Read that here.

Buffalo are bison with cattle genes. They have vacated Custer State Park threatening the genetic integrity of the bison at Wind Cave National Park and routinely wander onto highways to injure visitors in the park named for a war criminal.
A livestock owner cannot intentionally allow the animals to wander off his or her property. And if the owner is responsible for the fences that enclose the animals and fail to maintain them, he or she can be held liable for damage caused to another’s property or the cost of medical bills if a person is injured after crashing into a cow on a road. According to the state Department of Agriculture website, the owner of domestic animals such as cattle is not liable for injuries for them being at large unless he or she knows the animals are vicious or should have reasonably anticipated there would be injury from them being at-large on the highway.
Read that story here.

The human-caused Legion Lake Fire represents strategic failures by Black Hills Energy, the State of South Dakota, SDGFP and the South Dakota Republican Party. The absence of prescribed burns and the persistence of invasive cheatgrass in the park are just two more examples of poor planning by GFP. Instead of allowing native aspen to be restored stands of doghair ponderosa pine that grew after the Galena Fire are feeding the current blaze.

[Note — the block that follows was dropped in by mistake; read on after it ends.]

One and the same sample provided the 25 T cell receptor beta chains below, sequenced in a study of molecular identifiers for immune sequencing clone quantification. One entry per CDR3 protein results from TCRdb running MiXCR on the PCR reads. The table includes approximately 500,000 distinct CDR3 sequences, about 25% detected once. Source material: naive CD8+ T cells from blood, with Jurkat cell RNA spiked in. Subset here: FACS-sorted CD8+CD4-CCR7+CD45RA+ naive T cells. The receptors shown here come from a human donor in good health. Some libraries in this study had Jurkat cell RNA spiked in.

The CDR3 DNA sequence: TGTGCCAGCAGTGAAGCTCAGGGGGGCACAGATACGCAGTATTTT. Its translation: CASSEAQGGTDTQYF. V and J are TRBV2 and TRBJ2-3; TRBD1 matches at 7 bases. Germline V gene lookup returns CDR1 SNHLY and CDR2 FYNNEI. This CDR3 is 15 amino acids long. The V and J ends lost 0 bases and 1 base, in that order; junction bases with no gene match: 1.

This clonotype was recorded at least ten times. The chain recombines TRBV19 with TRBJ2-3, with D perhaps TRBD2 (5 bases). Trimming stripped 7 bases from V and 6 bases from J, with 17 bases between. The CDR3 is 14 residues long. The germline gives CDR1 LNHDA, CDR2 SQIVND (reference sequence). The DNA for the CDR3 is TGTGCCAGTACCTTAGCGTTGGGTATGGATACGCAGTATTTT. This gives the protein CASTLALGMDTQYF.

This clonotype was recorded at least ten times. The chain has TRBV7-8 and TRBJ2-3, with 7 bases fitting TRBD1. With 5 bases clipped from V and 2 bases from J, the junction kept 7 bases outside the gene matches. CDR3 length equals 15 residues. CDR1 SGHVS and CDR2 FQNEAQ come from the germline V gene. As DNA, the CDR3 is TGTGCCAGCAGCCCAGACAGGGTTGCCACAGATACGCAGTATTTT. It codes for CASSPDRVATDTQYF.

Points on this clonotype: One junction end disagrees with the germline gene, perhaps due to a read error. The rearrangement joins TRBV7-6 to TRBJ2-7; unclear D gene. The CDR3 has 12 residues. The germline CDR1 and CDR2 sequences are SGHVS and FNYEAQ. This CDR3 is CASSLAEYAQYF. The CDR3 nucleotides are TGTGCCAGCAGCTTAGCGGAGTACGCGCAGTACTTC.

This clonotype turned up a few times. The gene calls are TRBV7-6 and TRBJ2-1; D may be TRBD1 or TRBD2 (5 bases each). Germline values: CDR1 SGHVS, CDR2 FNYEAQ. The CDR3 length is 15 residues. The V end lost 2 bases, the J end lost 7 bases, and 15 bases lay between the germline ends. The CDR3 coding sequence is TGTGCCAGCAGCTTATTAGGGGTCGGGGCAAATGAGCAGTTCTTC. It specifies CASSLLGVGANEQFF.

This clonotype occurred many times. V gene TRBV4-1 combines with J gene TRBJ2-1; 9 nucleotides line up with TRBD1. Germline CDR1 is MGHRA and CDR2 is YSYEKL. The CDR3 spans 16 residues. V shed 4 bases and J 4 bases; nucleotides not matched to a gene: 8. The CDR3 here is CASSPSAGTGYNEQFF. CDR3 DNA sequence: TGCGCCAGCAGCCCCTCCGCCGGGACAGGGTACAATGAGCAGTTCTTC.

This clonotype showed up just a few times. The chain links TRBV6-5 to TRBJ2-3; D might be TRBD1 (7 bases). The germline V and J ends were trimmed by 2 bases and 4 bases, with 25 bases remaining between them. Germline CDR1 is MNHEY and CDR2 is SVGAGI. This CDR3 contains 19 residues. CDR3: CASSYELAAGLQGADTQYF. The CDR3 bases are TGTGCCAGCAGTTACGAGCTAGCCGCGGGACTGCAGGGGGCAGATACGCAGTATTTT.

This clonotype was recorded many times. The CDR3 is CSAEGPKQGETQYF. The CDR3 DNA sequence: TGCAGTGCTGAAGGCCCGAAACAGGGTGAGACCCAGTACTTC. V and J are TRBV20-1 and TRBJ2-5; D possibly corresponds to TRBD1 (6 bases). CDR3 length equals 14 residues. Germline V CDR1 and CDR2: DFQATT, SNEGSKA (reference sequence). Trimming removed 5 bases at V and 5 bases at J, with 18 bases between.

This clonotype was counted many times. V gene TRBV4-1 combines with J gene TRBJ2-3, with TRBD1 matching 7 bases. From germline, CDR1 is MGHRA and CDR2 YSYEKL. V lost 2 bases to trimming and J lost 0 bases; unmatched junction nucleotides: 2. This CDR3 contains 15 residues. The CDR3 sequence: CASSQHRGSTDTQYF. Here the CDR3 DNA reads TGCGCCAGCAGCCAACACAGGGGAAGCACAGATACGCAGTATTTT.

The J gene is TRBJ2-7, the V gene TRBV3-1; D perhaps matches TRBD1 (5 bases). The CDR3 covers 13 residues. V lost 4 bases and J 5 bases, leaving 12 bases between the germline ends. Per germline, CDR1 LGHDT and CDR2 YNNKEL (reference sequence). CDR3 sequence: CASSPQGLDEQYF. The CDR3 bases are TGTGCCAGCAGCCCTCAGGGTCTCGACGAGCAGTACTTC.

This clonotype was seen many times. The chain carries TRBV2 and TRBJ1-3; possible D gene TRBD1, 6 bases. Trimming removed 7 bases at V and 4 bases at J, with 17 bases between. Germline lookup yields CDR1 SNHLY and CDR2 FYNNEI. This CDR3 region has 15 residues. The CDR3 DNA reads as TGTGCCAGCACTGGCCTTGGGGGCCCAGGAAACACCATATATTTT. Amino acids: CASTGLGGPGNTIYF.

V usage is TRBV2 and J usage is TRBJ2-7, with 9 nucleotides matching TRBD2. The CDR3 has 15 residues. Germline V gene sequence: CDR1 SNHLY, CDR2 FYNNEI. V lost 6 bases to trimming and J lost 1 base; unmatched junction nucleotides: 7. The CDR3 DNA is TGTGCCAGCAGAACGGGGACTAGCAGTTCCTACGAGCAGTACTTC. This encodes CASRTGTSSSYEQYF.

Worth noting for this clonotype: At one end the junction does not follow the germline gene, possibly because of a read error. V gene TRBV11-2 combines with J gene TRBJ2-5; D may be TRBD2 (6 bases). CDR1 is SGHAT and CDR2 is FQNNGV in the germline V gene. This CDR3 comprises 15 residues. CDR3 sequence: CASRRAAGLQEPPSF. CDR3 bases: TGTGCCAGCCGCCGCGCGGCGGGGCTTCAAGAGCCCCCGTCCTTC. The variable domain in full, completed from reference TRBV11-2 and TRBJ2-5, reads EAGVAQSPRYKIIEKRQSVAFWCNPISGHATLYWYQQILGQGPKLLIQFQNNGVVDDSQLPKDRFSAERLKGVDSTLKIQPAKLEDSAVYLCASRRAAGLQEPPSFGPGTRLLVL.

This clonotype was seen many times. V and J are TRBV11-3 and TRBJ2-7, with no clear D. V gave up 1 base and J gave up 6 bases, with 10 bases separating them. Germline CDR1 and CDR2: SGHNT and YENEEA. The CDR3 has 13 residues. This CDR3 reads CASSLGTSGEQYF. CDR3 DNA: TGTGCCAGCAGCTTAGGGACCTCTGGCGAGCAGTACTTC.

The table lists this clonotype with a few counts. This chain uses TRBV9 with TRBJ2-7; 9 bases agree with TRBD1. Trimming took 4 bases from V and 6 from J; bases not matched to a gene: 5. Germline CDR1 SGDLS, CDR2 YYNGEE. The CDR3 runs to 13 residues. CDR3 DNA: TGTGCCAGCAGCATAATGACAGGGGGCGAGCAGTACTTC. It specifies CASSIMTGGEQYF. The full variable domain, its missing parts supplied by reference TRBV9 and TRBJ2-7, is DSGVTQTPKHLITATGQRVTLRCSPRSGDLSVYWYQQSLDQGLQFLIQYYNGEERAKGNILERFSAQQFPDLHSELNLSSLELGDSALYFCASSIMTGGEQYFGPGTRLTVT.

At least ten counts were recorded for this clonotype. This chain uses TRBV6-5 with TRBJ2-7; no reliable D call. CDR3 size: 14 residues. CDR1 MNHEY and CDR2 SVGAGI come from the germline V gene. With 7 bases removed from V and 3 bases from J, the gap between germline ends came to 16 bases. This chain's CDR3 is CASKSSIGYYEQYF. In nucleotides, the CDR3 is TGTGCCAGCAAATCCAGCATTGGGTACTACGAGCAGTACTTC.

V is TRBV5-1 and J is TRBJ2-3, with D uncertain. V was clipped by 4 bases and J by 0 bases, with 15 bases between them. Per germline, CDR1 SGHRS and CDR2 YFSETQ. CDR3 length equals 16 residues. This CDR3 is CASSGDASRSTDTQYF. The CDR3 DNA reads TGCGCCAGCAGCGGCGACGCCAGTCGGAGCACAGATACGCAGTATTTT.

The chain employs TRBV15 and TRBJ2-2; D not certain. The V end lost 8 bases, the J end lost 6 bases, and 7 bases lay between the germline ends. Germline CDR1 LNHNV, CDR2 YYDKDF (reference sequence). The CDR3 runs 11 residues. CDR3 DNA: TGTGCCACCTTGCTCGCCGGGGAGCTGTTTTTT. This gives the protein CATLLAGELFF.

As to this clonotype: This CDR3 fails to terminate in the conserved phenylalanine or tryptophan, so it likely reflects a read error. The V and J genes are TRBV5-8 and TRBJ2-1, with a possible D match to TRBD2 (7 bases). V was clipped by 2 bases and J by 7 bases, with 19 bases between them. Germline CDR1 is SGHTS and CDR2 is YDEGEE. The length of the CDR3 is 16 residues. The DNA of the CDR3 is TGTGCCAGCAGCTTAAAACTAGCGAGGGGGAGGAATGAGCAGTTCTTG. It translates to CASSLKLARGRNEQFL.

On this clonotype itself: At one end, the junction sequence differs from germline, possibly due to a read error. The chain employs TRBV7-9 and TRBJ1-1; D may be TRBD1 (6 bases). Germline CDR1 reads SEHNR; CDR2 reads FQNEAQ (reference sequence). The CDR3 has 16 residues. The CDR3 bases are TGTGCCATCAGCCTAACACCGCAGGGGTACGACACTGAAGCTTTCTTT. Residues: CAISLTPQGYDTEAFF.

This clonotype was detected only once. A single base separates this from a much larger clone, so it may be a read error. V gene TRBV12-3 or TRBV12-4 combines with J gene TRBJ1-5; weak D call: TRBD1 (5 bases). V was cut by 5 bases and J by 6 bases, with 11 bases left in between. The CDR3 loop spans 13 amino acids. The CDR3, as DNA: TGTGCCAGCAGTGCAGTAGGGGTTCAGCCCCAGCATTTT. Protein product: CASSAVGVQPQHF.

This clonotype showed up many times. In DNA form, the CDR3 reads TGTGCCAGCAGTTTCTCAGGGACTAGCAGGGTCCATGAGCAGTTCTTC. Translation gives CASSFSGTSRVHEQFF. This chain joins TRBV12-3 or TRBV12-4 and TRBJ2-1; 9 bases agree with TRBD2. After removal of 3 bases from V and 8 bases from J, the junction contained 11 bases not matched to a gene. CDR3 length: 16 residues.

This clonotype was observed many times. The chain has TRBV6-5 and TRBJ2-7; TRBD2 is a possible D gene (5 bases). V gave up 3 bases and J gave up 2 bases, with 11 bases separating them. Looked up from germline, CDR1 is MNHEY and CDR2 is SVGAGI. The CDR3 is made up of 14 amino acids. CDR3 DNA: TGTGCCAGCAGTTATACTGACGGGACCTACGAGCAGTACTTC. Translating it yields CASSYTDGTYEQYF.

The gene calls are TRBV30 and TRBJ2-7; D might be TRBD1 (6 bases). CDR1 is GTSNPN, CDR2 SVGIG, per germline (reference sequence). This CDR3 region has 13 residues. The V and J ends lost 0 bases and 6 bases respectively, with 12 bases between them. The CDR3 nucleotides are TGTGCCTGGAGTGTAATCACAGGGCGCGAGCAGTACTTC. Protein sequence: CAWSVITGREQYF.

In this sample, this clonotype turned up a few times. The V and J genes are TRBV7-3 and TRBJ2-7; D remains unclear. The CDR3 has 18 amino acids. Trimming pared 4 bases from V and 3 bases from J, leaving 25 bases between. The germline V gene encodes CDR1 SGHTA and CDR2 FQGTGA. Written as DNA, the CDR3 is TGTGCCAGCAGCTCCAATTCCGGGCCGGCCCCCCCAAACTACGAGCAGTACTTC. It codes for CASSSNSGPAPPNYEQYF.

Hypocrisy is a Republican value.

Just as the State of South Dakota sued Black Hills Power and Light after the Grizzly Gulch Fire Black Hills Energy should sue the shit out of South Dakota for the Legion Lake Fire for not letting crews cut ladder fuels in a right of way under a power line.

Sunday, December 10, 2017

Spearditch to lose Bay Leaf Café

1993 marked the beginning of the end of my marriage but it was also the year Taffy Tucker, her ex-husband French Bryan and his boyfriend, George Huck began rebuilding the old Queen City Hotel.
“Getting the building rehabbed, it was a much bigger undertaking than we ever anticipated,” Bryan said. Even though there were times during the rehabilitation of the building they questioned what they got themselves into, that work remains one of his favorite memories of owning the business. “It was two or three official documents from being condemned,” he said of the rough conditions. The closing date for the pending sale of the building is Dec. 29. It has sold to another restaurateur who declined to elaborate on her plans for the business at this time. [Black Hills Pioneer]
Taffy is a Deadwood girl and Orville Bryan grew up in rural Spearditch, attended Spearditch High School then graduated Black Hills State College. Orville was named "French" after the Sebastian Cabot character in teevee's Family Affair by college classmate Dale Bell of posse comitatus fame. French and Taffy married then with Bill Walsh, Mike Trucano and their wives bought Deadwood's Franklin Hotel. Taffy's dad, Doug, was the Franklin's maître d' for about two decades.

French served as Deadwood's mayor for a time but he and Taffy divorced yet stayed close friends after he came out.